In order to facilitate navigation among past e-mails and to find solutions to problems previously discussed, we propose an approach for automatic creation of semantic annotations on such e-mails, annotations based on an ontology partly created from linguistic analysis of this corpus of e-mails. SemanticFAQ portal relies on such generated annotations and on a semantic search engine for offering ontology-guided navigation through the e-mails. The @pretic ontology consists of the following sub-ontologies:
OntoPedia: all possible computer components on which problems may occur are not necessarily mentioned in the e-mails; so relying on a linguistic analysis of the e-mail corpus would have lead to an incomplete ontology. Therefore, we preferred to reuse an existing term hierarchy (WeboPedia). We developed a program that, from the term hierarchy of this online encyclopaedia, generates automatically an ontology represented in RDFS.
Oemail: it describes metadata on e-mails by defining generic concepts (e.g. E-mailMessage), more specific concepts (e.g. ReplyMessage) and semantic relationships (e.g. author, date, recipient, etc.).
O'CoP: this ontology detailed in  comprises concepts enabling to describe a CoP, its actors, their roles and competences, the resources they use, etc. We used O'CoP ontology to describe @pretic CoP members.
Computer-Problem ontology: it is the main module of @pretic ontology and it aims to provide concepts and properties enabling to describe the computer problems faced by CoP members. To initiate and enrich this ontology, we applied NLP techniques on the corpus of e-mails.
The ontology and the annotations thus obtained are then used in a semantic portal that facilitates ontology-guided and personalized navigation of the CoP members. This work was published in  ,  ,  .
Semi-Automatic Identification of n-ary Relations in Textual Corpus
The objective of this work is to propose a methodology for the identification and the extraction of n-ary relations within a text. The use cases are the ones described by the W3C that describe best practices for the RDF representation of n-ary relations aiming at solving the identification and extraction issues. We proposed a method based on linguistic approaches. The main idea is that each use case which determines the type of an n-ary relation is characterized by a set of grammatical relation patterns identified from the result of sentence syntactic analyses. Basically, the main steps of our approach are:
The identification of an n-ary relation category by setting-up the set of grammatical relations which characterize each use case. The use cases are four, with many sub-cases, the categories identified apply to simple and complex sentences.
The extraction of the relation arguments. By stating that each sentence can be considered as a direct-labeled graph, the arguments of the n-ary relation are extracted by setting-up a graph corresponding to the sentence. We apply a traversal search algorithm in order to explore the generated graphs.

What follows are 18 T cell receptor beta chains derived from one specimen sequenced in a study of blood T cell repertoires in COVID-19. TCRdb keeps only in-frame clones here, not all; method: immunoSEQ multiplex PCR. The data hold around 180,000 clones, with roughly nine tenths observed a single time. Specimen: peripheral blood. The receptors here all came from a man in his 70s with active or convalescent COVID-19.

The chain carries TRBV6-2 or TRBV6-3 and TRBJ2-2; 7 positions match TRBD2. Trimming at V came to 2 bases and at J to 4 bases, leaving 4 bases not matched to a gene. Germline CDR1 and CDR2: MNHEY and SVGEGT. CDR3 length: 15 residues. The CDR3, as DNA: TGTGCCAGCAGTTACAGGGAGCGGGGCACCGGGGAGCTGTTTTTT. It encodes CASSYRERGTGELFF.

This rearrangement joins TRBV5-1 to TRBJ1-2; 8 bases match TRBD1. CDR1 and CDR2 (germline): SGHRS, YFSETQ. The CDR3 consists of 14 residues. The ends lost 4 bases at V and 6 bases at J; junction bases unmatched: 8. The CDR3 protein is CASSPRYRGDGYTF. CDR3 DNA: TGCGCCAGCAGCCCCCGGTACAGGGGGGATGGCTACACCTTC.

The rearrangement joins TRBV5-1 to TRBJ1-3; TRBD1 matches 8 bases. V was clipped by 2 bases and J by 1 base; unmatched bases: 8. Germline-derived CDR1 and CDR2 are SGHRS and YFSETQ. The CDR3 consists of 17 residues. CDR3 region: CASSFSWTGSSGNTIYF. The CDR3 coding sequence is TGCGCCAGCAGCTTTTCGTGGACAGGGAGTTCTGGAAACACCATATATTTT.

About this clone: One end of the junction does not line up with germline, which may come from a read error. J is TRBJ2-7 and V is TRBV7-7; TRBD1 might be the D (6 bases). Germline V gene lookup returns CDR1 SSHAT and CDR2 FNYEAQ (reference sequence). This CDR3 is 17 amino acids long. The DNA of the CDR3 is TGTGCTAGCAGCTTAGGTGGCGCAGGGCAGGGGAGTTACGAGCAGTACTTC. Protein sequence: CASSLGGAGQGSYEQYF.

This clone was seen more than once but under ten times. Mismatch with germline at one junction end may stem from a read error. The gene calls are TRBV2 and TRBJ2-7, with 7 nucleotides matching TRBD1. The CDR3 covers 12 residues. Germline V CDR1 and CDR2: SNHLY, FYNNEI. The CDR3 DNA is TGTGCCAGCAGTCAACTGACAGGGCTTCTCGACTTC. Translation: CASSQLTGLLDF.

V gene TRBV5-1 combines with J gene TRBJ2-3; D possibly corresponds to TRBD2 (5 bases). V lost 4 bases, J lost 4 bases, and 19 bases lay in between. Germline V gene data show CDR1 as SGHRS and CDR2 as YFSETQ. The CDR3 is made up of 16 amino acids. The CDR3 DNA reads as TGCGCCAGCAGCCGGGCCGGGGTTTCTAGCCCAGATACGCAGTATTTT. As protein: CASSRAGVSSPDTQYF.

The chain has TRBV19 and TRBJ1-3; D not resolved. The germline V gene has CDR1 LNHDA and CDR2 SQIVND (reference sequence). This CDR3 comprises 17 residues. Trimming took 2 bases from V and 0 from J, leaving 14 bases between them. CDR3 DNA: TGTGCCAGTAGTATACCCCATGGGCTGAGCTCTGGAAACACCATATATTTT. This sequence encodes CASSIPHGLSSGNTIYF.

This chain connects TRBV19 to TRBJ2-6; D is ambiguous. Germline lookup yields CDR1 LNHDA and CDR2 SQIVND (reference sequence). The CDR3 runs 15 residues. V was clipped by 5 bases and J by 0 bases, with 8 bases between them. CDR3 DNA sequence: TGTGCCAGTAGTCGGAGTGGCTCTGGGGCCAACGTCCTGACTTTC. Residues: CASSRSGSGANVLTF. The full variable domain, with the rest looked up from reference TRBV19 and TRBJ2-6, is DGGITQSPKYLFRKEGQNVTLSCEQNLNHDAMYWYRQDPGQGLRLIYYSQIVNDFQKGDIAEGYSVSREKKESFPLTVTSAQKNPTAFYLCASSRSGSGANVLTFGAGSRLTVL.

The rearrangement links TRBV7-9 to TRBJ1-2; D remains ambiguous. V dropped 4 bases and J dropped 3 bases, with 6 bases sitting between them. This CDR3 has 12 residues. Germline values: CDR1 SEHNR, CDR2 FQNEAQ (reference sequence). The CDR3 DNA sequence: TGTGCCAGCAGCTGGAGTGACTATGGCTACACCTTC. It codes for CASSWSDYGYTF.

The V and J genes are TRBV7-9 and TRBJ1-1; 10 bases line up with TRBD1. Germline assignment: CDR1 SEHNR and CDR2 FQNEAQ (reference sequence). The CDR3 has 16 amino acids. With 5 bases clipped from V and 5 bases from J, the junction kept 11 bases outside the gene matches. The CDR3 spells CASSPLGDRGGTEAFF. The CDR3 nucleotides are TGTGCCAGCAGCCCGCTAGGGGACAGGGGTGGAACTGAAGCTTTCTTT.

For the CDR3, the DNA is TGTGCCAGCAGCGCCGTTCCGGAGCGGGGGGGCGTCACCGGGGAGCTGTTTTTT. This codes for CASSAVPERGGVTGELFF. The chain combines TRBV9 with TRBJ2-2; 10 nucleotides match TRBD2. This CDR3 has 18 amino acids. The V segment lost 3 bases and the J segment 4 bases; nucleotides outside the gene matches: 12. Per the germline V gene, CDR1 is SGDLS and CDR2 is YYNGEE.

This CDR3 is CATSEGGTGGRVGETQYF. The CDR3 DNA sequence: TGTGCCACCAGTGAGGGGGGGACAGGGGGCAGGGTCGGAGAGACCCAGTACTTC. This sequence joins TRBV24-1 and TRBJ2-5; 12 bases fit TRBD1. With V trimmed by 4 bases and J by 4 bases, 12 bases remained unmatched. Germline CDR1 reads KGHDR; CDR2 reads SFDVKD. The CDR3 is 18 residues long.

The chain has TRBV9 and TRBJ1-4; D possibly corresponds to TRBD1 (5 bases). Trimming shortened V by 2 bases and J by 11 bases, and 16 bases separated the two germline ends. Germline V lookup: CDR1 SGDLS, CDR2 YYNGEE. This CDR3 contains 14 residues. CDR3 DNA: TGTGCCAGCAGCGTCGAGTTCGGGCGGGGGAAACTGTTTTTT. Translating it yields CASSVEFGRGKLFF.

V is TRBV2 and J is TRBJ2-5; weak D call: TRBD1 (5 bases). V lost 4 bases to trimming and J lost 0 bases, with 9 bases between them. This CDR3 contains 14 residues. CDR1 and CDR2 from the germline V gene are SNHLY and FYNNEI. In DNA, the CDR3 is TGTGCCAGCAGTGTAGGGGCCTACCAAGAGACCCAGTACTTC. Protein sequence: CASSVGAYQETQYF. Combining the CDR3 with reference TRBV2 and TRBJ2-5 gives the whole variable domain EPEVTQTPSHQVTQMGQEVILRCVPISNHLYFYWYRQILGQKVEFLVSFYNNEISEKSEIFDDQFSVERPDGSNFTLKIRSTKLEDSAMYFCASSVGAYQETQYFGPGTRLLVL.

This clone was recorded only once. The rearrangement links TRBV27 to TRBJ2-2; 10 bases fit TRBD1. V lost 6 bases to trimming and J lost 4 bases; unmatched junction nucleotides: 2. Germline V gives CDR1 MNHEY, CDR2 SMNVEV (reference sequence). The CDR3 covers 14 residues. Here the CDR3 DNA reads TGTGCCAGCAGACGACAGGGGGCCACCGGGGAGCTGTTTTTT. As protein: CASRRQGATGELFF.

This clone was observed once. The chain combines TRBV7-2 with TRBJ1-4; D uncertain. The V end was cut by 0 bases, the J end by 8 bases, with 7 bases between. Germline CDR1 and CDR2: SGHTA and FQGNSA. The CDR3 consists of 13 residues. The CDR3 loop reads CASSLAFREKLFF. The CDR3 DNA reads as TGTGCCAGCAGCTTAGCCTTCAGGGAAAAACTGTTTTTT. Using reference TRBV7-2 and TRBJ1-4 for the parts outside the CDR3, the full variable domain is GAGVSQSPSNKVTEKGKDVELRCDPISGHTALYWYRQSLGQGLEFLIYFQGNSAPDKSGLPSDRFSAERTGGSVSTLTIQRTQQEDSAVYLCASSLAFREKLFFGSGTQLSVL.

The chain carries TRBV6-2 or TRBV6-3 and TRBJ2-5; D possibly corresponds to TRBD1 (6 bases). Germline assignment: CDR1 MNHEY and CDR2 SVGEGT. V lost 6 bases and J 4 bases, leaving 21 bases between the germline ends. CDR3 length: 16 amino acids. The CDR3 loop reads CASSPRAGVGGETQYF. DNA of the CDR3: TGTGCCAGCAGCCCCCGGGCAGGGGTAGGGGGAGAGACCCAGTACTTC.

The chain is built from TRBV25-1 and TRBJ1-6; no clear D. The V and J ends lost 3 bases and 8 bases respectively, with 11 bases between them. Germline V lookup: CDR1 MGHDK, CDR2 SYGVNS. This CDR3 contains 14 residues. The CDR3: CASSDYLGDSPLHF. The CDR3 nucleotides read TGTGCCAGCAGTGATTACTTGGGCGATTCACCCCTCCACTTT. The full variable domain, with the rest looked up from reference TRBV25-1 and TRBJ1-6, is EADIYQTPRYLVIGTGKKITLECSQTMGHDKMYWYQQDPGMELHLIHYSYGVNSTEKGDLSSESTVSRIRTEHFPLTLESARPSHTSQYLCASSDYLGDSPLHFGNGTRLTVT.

The process takes as input a text and provides as output an XML file which describes n-ary relations found in this text. Our system can detect and extract most of n-ary relations present in simple and complex sentences.
Semantic Web for Biomarker Experiments
This work is done in the context of the BioMarker project whose objective is to design biomarkers for controlling the harmlessness of molecules used in perfumes, aromatics and cosmetics. The purpose of this research is to conduct comparative studies of in vivo and in vitro test models on the skin (irritation, allergy) and to propose alternative methods defining new norms applicable in this field.
Our role, in this project, is to provide biologists with methodological tools allowing them (i) to explore the huge amount of heterogeneous data such as data description vocabularies (e.g. Gene Ontology (http://www.geneontology.org/ )), scientific literature, gene expression data analysis stored in public databases (e.g. GEO (http://www.ncbi.nlm.nih.gov/geo/. )), or biologists background knowledge, (ii) to make meta-analysis on multiple independent microarray data sets, in order to identify gene profiles for specific biological process.
We propose an approach based on Semantic Web techniques in order to describe and semantically query the huge set of heterogeneous information sources related to gene expression data resulting from micro-arrays experiments. Our main contributions for this year are:
GEOnto: this ontology describes gene expression data experiments and its conditions. Some concepts in GEOnto cover general biology fields (in vivo, inductor, subject, sample...) and others are specific to a particular field. In a first step, we limit it to dermatology (skin, eczema, contact dermatitis...) but GEOnto can be extended towards other biologic fields. To build GEOnto, we rely on (i) a corpora of experiment descriptions used to pick out candidate terms, (ii) biologists who help us to structure the concepts and validate the proposed ontology and (iii) existing ontologies (UMLS (http://www.nlm.nih.gov/research/umls/ )and OntoDerm (http://www.gulfdoctor.net/ontoderm/ )) to extract specific concepts.
GMineOnto: this ontology provides concepts for the description of statistical analysis and more complex mining processes on expression data (e.g. clustering method, cluster).
(Semi-)automatic Semantic Annotation Generation